Words by Sigrid Gertsen-Schibbye
Enzymes in red winemaking: not just more of everything, but the importance of keeping it stable over time.
Anyone who has looked at a glass of fresh grape juice, or wine, which is extremely cloudy, knows there are many interactions at work in this magical product we love. Sometimes these interactions work with us, but also against us, when a crystal clear and aromatic product is expected by the consumer.
Oenological enzymes such as pectinases, hemicellulases, cellulases, glycosidases and beta-glucanases help overcome some of the problems with the grape compounds we encounter under winemaking. Typically, oenological enzyme preparations include a mix of several synergistic roles to help unfold the best evolution of activities.
The advantages of using enzymes are qualitative, such as more aroma, less turbidity, more colour, polyphenols and polysaccharides. The other advantages can be more quantitative such as better yield in juice, less waste, a more compact lees as well as an easier and more efficient processing.
So… why add enzymes to red grape juice?
How do you get more out of your red grapes and most importantly keep it there? Enzymes are proteins, playing a role of natural biocatalysts in modern oenology for juice clarification or extraction, wine filtration or microbial stabilization.
During maceration, diffusion of intracellular compounds (anthocyanins, tannins, aroma precursors) is limited by the cell wall. Grape skins are usually damaged by destemming, crushing and maceration techniques, but the use of enzymes allows a more efficient extraction of tannins and colour, thus allowing a better color stabilization of wine. The use of enzymes on red grapes will facilitate pressing and benefit the clarification and fining steps. The benefits do not just stop there!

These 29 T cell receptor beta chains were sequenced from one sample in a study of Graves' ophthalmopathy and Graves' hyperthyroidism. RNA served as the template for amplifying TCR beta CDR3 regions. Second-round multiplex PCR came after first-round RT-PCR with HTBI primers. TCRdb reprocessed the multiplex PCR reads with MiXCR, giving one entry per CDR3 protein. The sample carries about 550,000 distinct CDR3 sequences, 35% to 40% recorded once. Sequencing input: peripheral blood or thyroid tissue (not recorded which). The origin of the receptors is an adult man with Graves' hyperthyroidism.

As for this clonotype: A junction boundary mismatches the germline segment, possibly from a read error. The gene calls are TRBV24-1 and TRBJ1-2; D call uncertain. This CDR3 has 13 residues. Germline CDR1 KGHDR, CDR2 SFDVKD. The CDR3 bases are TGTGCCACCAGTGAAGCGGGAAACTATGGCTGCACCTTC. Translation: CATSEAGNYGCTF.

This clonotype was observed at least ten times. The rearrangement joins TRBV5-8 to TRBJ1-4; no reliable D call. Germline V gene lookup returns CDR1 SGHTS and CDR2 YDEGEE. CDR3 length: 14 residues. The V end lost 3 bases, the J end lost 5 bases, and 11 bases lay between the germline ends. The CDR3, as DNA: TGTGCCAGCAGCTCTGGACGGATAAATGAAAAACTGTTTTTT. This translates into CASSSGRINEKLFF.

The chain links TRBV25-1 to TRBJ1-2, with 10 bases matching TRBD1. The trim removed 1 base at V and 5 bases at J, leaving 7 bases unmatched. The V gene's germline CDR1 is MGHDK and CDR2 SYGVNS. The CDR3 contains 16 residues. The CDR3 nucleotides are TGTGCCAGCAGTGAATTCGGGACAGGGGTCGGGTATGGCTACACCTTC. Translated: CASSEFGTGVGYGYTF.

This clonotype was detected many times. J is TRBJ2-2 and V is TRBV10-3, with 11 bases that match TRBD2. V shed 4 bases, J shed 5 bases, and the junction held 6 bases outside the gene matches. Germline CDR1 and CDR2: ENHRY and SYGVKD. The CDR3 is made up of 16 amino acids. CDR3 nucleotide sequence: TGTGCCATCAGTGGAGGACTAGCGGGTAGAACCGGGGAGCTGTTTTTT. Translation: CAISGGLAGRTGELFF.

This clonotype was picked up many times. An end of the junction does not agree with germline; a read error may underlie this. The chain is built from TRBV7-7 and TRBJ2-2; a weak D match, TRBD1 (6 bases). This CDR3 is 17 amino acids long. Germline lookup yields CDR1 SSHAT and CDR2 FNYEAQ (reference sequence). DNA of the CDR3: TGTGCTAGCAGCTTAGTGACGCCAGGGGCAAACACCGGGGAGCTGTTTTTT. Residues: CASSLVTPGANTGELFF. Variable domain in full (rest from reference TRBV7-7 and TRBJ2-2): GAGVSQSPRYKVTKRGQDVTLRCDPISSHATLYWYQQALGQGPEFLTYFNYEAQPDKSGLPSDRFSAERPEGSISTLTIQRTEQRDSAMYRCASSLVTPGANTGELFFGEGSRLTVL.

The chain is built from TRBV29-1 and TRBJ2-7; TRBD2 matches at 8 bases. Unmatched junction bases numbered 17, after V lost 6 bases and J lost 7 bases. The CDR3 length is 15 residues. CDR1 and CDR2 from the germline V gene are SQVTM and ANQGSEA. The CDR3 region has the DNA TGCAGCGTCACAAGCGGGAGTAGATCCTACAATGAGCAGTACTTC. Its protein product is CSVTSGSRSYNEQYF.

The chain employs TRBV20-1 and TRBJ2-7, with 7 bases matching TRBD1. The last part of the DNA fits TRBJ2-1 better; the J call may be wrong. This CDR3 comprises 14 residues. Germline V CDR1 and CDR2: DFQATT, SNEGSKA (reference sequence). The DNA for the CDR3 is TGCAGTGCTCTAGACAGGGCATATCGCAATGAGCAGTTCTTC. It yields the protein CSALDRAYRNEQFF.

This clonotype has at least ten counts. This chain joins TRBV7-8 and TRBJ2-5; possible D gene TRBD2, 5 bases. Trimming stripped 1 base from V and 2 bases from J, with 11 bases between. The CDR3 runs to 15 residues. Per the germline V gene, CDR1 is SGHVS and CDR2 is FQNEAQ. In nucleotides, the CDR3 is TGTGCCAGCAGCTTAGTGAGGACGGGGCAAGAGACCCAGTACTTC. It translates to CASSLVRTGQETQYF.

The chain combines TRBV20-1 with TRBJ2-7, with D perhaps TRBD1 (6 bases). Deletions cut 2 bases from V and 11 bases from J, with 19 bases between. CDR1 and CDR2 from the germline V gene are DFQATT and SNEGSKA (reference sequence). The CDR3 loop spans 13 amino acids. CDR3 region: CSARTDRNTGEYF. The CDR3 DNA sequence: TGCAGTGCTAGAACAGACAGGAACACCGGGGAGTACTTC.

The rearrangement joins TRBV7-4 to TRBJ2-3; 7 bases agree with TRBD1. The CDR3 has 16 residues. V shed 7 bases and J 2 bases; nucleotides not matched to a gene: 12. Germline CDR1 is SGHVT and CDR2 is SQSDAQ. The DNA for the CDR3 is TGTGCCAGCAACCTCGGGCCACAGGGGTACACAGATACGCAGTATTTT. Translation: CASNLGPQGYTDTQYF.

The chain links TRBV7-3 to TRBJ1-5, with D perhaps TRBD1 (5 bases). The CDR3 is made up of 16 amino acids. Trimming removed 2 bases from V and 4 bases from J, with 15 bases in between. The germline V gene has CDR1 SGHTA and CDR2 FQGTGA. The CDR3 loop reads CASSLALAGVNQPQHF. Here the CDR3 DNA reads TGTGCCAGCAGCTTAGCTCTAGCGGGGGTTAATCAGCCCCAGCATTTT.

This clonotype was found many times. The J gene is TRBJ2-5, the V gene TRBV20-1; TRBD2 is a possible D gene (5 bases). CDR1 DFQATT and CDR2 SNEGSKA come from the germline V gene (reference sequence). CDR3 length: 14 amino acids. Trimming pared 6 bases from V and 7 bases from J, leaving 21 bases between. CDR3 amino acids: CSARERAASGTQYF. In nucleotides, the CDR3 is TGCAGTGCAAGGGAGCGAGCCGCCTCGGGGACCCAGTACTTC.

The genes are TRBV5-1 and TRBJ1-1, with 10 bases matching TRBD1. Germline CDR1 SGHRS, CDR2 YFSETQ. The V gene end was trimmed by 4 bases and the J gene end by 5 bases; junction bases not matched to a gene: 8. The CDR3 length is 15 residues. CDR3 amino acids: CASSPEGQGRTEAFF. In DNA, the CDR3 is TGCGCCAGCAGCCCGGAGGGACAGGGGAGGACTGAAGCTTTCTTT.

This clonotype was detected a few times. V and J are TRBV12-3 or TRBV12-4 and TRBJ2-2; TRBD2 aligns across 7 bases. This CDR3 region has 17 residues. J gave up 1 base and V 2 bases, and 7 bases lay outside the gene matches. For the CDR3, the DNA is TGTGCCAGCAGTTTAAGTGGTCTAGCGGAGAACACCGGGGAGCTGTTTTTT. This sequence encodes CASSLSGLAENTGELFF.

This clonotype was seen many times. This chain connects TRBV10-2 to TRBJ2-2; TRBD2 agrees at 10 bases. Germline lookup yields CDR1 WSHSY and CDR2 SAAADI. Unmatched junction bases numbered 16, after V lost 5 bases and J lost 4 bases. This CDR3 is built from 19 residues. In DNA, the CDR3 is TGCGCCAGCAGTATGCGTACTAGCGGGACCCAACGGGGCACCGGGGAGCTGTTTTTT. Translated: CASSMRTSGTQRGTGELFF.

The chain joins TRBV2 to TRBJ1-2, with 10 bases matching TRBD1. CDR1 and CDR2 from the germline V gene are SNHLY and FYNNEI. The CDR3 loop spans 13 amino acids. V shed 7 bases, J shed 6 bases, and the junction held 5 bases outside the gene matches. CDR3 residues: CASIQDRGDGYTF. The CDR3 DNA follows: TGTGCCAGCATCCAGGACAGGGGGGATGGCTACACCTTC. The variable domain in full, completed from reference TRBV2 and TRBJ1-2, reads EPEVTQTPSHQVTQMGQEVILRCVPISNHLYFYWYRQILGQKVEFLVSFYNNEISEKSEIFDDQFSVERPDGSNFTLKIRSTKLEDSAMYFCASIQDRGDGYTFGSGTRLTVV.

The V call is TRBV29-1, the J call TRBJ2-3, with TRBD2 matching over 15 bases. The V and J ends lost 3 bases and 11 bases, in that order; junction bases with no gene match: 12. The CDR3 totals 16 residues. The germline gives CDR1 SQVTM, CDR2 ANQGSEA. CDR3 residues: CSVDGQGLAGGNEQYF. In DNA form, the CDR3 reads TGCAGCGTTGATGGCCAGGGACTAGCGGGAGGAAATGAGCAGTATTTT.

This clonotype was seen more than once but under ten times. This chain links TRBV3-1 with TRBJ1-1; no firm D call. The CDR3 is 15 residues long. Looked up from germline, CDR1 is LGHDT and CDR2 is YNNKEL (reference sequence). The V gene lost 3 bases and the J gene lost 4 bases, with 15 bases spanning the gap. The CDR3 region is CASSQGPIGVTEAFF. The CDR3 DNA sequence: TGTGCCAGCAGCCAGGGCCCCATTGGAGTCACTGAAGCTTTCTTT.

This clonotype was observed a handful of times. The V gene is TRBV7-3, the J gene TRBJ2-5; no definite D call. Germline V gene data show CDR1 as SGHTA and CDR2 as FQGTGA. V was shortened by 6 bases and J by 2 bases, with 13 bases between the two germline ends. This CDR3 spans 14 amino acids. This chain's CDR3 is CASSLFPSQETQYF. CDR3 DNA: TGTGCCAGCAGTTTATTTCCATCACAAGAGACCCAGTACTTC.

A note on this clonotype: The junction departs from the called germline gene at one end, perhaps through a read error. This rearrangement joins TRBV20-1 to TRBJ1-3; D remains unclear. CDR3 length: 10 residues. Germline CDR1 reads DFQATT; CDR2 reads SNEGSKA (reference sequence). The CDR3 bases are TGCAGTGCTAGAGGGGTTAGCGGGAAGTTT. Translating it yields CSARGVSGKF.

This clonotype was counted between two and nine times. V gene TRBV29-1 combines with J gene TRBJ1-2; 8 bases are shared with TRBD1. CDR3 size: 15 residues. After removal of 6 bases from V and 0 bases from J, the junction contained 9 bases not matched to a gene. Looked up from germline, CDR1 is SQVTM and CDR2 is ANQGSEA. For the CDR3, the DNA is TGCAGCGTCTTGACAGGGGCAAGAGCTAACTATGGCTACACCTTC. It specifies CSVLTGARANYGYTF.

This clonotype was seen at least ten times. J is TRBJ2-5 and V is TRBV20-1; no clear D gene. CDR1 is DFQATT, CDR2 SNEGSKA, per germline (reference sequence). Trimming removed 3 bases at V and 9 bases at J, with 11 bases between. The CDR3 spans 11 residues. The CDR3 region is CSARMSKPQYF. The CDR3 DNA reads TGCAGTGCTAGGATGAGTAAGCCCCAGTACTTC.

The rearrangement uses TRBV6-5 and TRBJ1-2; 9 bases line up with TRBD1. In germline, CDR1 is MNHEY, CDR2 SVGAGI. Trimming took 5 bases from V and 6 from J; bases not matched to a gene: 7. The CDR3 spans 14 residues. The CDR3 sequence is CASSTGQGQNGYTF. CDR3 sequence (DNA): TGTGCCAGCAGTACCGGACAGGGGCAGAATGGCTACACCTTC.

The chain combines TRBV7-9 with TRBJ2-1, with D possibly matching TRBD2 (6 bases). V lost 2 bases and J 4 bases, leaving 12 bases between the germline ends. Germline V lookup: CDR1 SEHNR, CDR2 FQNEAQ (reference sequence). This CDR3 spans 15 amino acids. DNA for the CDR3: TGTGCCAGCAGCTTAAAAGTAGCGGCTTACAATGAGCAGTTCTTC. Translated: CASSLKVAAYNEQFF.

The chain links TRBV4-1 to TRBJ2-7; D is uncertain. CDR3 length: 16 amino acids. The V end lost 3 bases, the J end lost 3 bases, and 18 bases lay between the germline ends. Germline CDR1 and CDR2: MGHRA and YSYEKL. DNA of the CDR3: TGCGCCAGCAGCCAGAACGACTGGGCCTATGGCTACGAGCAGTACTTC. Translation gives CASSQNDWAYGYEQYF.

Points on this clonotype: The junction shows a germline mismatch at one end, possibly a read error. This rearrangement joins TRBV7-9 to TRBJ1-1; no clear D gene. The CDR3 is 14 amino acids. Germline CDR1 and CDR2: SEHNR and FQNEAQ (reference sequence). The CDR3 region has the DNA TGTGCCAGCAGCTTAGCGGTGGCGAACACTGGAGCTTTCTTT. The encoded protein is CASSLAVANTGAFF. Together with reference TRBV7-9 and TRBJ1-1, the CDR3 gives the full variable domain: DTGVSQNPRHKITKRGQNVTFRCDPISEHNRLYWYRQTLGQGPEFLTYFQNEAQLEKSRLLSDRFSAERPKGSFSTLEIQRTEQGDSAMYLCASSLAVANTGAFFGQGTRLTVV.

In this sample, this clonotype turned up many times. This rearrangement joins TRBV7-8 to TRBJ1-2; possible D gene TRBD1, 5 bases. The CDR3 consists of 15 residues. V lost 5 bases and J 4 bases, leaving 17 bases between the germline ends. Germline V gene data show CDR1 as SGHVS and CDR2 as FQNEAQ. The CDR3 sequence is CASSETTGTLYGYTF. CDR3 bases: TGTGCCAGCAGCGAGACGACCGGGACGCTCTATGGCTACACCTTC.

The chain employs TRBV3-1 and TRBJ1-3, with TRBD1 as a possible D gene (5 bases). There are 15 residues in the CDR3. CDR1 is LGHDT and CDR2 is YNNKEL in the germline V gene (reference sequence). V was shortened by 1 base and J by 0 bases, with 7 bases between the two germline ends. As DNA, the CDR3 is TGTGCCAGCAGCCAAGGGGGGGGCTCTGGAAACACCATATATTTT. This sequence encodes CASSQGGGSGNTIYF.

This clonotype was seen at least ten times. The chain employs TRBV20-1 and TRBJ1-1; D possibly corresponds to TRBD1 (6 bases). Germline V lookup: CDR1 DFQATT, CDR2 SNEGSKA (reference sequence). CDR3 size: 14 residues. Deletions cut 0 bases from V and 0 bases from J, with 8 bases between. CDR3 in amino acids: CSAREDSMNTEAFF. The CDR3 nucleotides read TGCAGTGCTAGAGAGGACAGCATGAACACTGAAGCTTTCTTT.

Wine health and nutritional value is mainly associated with the phenolics, which is found in red grapes. The use of enzyme formulations during maceration is a natural way to increase extraction of these specific compounds. Wines elaborated using maceration pectinases are usually more coloured, more concentrated in tannins and have more antioxidant properties. Particularly important in a cool climate environment is that the extraction of these intracellular compounds, phenolic compounds and aromas, were higher than a control after one, and again after 2 years post-treatment (Guerrand and Gervais, 2001). Contact us if you are interested in reading more on this research.
As with any discussion there are a few main parameters for quality, regardless of the enzymes in consideration.
The maturity of the grapes and the contribution of colour and aroma compounds possible when harvested. The mechanical actions (destemming, pumping over …) as well as SO2 additions and their timing, the temperature of the must, the length of maceration and the length and type of ageing being considered (stainless steel or oak).
The choice of enzyme preparation should be done according to the style of wine: LALLEMAND proposes different enzymes for red grape maceration.
EXTRACTION ENZYMES : EX-V
Lallzyme EX-V: Medium to Long Macerating Enzyme for Long Aging Wines 1.5-3 g per 100 kg grapes
Because of its specific action on both cell walls and cell membranes, EX-V increases the extraction of intracellular polyphenolic content from red grapes resulting in wines destined for long aging. The use of EX-V results in structured wines with deep, stable colour due to the extraction of tannins and the stability of the colour allowing for great aging potential.
Making a white wine and need enzyme advice? Check out our part 1 blog- Enzymes in white wine here